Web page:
Cost Controls, Luxury Sales Help Daimler Weather Pandemic

The bottom line improved on $3.2 billion from 2019, even as top-line revenue fell 11% to $186.3 billion.

In this file photo, an employee attaches a Mercedes emblem as he works on a Mercedes-Benz S-class car at the Mercedes plant in Sindelfingen, Germany.
In this file photo, an employee attaches a Mercedes emblem as he works on a Mercedes-Benz S-class car at the Mercedes plant in Sindelfingen, Germany.
AP Photo/Matthias Schrader, file

FRANKFURT, Germany (AP) — Car and truck maker Daimler increased its profits by 48 percent to $4.8 billion in 2020, thanks to extensive cost-cutting and a sales recovery in the second half for its highly profitable Mercedes-Benz luxury cars and sport-utility vehicles.

The bottom line improved on $3.2 billion from 2019, even as top-line revenue fell 11 percent to $186.3 billion.

With net cash at year end of $21.6 billion, CEO Ola Kallenius said the company had the resources to develop the electric cars and digitalized products and services that are transforming the industry: "We proved our ability to generate substantial cash flow and to drive the ongoing transformation on our own — even under the adverse circumstances of a pandemic."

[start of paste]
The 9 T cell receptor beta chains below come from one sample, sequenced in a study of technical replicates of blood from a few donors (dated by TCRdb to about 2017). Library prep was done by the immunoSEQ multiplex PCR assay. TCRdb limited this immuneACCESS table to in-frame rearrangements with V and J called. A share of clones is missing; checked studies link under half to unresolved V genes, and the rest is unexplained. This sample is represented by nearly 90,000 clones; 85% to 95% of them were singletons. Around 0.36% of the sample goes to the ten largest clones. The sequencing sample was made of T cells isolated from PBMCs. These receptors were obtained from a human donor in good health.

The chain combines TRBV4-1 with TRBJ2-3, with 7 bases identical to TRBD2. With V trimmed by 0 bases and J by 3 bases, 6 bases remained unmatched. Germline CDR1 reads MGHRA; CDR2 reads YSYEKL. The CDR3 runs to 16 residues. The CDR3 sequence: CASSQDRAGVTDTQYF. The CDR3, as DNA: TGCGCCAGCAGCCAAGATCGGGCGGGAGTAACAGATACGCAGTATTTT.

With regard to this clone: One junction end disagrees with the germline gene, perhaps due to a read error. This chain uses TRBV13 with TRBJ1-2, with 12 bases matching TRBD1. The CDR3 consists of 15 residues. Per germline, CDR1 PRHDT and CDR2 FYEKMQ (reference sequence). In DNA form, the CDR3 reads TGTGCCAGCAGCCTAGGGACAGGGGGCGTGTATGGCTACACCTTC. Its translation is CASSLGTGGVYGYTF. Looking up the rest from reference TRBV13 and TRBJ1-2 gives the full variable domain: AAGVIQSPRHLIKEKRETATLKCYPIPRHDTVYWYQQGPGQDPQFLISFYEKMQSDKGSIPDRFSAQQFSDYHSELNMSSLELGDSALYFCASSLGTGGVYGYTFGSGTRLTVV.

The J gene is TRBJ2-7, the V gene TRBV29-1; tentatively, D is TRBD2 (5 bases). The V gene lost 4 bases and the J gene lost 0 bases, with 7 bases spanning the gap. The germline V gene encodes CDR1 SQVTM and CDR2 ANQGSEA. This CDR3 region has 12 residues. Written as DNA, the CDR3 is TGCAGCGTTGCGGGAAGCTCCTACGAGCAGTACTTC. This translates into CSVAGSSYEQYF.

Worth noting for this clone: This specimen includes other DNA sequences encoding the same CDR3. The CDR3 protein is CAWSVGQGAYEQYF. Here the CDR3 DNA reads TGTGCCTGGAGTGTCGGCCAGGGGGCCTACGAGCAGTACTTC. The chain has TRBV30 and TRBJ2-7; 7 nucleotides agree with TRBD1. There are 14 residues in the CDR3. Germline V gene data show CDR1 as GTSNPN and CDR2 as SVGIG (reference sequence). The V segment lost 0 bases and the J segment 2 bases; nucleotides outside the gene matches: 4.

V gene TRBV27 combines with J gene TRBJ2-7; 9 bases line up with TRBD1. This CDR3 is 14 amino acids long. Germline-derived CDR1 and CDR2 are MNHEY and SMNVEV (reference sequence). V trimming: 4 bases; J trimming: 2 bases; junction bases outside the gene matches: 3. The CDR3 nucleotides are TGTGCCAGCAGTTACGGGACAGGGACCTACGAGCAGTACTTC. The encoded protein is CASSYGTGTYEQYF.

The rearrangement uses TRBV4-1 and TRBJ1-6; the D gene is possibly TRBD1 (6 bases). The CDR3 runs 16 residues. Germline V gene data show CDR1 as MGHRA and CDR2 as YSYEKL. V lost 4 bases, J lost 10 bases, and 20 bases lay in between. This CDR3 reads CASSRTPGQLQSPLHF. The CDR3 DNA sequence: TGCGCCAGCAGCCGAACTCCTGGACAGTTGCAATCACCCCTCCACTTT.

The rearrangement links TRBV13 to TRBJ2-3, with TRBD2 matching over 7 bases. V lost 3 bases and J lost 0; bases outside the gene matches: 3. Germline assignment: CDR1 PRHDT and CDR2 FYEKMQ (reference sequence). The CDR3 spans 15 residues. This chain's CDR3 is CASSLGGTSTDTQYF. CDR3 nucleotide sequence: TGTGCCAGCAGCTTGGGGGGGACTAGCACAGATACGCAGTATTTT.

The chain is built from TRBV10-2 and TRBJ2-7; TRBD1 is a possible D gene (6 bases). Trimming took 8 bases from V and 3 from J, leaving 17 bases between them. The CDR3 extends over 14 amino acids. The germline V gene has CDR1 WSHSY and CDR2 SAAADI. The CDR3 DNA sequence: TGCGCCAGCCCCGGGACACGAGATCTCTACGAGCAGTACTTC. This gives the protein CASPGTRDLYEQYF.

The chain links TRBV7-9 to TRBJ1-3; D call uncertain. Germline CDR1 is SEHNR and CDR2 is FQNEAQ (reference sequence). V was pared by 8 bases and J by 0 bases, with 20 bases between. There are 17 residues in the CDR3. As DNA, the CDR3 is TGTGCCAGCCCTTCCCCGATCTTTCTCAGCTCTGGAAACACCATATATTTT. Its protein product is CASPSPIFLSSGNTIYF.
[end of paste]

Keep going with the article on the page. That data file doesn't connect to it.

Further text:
The Stuttgart-based company said its outlook for this year was for profits and sales to be "significantly above" last year, assuming continuing rollout of vaccines and absent any unexpected pandemic-related setback. Management proposed that the board of directors approve raising the dividend payout to shareholders to 1.35 euros per share from 90 cents a share.

Daimler AG faced production shutdowns early in the year along with other automakers but benefitted from recovering demand for luxury cars after the first wave of the virus outbreak. The Mercedes-Benz luxury car division saw sales down only one percent in the last three months of the year. Luxury car sales were boosted by the rebound in China, the division's largest market, where sales rose 12 percent compared with 2019.

Operating earnings fell at the company's truck and bus division, which includes the Freightliner and Western Star brands. The company says it plans to spin off the division to existing shareholders with a separate listing by the end of the year, and that Daimler will rename itself as Mercedes-Benz at some point in the future.

Daimler shares traded 1.1 percent higher at 66.32 euros in morning trading in Europe.


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